The ACCC believes larger airlines “can exploit” the current rules around take-off slots at airports to stop smaller carriers from competing with them at peak times.
In a scathing assessment of the domestic industry, the competition watchdog said in general, that the current duopoly of Virgin and Qantas has resulted in higher airfares and poorer service.
The organisation also highlighted an exclusive by Australian Aviation last year in calling for reform of the industry.
“Domestic aviation is one of the most concentrated industries in Australia, barring only natural monopolies such as electricity grids and rail networks,” said ACCC chair Gina Cass-Gottlieb.
“Without a real threat of losing passengers to other airlines, the Qantas and Virgin Australia airline groups have had less incentive to offer attractive airfares, develop more direct routes, operate more reliable services, and invest in systems to provide high levels of customer service.
“Rex’s expansion onto major intercity routes and Bonza’s launch have been positive developments for competition, but their share of the market is small, and there are barriers to growth.”
Australia’s slot system attempts to shield airlines from having to unexpectedly cancel flights as well as increasing competition domestically, ensuring no one operator holds a monopoly.
A slot is a literal time slot that allows an airline to take off at a specific airport at a particular time.
The rules state that if an airline holds a slot, it can keep it to itself, but only if the business uses it for 80 per cent of the time.
Those rules were hugely relaxed during COVID-19 as lockdowns and border closures caused hundreds of cancellations but have also been criticised by both Rex and Bonza as stifling their ability to run services at the most popular times.
The problem is thought to be most endemic at Sydney Airport, which is nearly at capacity and has an effective monopoly.
“The current legislative rules for managing airline use of take-off and landing slots at Sydney Airport can materially impede competition in two interrelated ways,” said the ACCC.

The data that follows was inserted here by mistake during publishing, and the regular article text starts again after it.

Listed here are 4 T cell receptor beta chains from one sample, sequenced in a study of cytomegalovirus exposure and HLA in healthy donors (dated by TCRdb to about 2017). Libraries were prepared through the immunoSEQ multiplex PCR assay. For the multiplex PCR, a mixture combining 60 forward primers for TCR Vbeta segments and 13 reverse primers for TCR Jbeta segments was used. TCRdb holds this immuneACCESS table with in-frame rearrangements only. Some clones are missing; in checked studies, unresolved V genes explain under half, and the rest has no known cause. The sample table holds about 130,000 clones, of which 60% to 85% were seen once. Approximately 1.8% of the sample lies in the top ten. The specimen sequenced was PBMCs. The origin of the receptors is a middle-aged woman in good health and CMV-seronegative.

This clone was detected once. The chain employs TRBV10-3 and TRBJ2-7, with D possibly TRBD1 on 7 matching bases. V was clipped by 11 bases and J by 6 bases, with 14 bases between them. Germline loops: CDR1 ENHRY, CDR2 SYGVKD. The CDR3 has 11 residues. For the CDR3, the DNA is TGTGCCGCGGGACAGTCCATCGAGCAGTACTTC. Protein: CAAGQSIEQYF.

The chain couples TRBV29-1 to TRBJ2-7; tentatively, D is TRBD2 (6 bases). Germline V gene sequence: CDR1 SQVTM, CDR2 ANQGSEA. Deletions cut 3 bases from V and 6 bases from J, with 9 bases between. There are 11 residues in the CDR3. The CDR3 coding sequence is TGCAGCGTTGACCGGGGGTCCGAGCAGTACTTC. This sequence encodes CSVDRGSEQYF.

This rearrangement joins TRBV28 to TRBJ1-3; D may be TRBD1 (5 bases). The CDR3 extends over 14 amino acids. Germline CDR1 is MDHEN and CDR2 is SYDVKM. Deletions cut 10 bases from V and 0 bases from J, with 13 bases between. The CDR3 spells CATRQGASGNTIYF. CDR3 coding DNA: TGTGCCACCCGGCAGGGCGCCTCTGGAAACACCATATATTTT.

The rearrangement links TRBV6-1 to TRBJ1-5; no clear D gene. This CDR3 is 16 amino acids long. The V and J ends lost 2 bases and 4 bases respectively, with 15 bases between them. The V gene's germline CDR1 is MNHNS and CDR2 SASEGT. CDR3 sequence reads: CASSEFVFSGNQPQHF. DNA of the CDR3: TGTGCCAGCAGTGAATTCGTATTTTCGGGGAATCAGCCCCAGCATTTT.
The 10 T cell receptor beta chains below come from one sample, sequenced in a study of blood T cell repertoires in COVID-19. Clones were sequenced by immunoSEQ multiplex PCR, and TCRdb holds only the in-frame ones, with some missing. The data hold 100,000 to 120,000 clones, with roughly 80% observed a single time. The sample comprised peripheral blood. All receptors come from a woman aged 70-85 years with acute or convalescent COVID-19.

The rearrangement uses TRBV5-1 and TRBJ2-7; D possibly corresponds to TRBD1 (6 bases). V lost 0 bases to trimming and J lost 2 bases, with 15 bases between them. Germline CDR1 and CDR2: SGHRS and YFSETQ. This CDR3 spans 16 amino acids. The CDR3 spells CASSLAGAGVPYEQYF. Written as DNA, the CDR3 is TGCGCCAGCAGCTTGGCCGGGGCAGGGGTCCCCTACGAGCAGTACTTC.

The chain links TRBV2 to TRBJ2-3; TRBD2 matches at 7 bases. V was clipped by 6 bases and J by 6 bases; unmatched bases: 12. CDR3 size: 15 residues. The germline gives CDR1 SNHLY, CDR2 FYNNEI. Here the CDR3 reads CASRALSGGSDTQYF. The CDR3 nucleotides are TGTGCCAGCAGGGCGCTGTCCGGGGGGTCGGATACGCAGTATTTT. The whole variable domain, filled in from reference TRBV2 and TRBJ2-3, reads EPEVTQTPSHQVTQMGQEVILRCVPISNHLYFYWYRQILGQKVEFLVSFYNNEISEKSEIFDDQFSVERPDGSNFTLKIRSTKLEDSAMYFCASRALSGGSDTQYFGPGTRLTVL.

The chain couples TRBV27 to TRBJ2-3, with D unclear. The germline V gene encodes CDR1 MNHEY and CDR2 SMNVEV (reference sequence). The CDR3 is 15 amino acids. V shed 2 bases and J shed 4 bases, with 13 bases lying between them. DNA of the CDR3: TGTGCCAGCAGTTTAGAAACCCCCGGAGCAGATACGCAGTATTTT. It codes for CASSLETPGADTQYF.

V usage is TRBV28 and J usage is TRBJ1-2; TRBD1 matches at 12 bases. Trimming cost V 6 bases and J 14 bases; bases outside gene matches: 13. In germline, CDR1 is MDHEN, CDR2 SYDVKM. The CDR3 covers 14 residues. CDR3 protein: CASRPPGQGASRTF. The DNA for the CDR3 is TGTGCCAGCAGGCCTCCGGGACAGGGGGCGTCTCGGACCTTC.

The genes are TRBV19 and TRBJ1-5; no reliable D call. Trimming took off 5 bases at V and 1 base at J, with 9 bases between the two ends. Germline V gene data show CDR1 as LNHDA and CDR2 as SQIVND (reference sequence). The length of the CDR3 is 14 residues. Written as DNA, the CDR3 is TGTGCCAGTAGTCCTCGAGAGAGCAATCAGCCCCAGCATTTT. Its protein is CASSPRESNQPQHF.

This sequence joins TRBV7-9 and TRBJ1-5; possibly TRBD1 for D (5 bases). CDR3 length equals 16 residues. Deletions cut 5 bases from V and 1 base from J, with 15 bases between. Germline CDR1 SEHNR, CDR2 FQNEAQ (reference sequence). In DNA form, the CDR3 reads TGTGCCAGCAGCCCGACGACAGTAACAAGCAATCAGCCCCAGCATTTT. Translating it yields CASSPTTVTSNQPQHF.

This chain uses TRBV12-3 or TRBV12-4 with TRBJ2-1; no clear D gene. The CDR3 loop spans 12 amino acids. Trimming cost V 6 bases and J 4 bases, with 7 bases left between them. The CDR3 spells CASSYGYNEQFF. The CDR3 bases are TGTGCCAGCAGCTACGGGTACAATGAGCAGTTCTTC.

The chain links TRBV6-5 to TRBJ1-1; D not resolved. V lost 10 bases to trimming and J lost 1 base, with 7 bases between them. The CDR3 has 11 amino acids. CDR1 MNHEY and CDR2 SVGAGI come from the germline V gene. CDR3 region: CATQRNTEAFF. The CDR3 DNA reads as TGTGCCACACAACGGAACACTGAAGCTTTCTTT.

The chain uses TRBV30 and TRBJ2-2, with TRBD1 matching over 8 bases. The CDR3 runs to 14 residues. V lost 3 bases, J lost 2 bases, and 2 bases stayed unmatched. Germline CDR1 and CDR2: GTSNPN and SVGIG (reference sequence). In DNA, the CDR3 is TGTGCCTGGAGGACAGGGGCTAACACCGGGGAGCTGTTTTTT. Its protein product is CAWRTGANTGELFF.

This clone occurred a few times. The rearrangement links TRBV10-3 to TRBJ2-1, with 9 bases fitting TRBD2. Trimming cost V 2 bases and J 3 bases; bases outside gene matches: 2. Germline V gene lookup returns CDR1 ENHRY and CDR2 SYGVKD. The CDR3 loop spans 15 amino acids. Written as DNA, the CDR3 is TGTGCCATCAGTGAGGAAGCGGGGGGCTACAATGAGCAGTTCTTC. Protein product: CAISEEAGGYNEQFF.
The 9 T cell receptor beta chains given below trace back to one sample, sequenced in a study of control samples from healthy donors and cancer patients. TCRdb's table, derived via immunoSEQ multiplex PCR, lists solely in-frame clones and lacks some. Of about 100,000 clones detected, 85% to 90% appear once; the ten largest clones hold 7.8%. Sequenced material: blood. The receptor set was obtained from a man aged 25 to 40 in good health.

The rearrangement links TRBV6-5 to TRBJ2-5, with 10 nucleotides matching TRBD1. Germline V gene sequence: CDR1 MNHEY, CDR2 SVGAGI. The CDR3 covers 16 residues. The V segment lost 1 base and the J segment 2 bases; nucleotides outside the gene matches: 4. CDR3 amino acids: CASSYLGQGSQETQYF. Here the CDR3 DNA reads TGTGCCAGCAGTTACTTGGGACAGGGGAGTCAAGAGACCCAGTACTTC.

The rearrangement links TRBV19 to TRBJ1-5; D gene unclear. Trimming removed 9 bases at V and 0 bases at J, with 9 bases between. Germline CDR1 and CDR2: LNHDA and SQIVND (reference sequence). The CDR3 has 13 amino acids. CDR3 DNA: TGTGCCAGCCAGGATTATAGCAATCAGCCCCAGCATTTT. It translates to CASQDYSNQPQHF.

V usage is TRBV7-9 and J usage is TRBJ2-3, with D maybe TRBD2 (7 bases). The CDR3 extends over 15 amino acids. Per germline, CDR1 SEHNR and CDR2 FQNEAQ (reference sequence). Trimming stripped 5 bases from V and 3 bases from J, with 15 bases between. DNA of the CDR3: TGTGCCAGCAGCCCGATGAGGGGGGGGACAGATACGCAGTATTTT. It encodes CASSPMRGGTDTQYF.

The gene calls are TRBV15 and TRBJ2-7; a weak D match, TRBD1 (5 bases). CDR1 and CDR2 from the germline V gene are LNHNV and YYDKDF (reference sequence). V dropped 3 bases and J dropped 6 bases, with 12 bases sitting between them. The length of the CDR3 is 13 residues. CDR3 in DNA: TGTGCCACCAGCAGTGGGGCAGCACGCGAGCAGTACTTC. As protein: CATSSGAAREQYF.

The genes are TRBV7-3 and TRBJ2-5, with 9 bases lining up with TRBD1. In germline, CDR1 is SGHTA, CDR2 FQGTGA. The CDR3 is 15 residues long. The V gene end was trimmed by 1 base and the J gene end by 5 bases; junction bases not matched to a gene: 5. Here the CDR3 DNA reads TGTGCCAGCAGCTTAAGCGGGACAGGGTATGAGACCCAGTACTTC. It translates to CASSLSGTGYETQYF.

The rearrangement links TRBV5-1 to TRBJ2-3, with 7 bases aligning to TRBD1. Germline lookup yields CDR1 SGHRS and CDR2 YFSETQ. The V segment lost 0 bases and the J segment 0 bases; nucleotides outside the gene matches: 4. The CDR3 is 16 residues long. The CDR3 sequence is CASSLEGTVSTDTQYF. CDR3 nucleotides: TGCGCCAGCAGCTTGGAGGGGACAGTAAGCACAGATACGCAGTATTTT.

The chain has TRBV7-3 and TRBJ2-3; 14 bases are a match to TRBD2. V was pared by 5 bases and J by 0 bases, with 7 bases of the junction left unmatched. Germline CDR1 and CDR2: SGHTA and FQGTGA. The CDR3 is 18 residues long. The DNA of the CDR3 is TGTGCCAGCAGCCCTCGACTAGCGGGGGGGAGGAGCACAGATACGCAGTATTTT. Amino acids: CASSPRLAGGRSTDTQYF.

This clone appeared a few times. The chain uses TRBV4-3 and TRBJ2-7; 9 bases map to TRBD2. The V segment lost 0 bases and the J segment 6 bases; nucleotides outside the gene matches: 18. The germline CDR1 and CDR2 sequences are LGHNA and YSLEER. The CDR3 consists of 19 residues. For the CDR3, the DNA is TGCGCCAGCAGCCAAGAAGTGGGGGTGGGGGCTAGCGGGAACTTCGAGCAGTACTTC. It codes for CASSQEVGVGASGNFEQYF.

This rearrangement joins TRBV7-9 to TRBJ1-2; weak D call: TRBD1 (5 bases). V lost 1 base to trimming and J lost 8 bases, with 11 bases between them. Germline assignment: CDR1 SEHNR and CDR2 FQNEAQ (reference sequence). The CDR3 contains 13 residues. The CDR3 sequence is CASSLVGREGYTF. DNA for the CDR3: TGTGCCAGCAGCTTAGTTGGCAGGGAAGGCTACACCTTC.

“Rules allowing airlines to retain slots in perpetuity exacerbates capacity constraints by limiting the opportunities for new or expanding airlines to acquire slots needed to launch new services and compete.
“Airlines can exploit the scheme by acquiring and hoarding slots for strategic reasons, such as to prevent competitors’ access to slots, resulting in inefficient slot use and further diminishing opportunities for increased competition. The impact of these flaws in the demand management scheme is more than theoretical.
“Rex’s ability to continue to expand its intercity jet operations and bring choice and competition to more consumers each week will likely be hindered without better access to peak period slots at Sydney Airport.”
Sydney Airport, which has no say over the rules, backed the ACCC’s position.
“We endorse the ACCC’s common-sense position that the slot management scheme should foster efficiency and robust competition,” said the airport in a statement to Australian Aviation.
“Making it easier for new domestic and international airlines to access slots will lead to more choice for travellers. The problem is that the current rules don’t work. A rule that says it’s OK for airlines to cancel up to 20% of flights makes no sense and incentivises airlines to over-file for slots, leads to more cancellations, and clearly isn’t in the best interests of the travelling public.”
The rules were created by now-Rex deputy chairman John Sharp when he was in government. However, he has repeatedly spoken of his great regret in introducing them.
“We shouldn’t have been so generous with the 80–20 split,” he told Australian Aviation last year.
“It should have been 90–10. Or we should have put an audit process in place to make sure airlines were only cancelling flights within a slot for legitimate reasons or reasons related to something beyond their control. So that’s a mistake we made at that time.”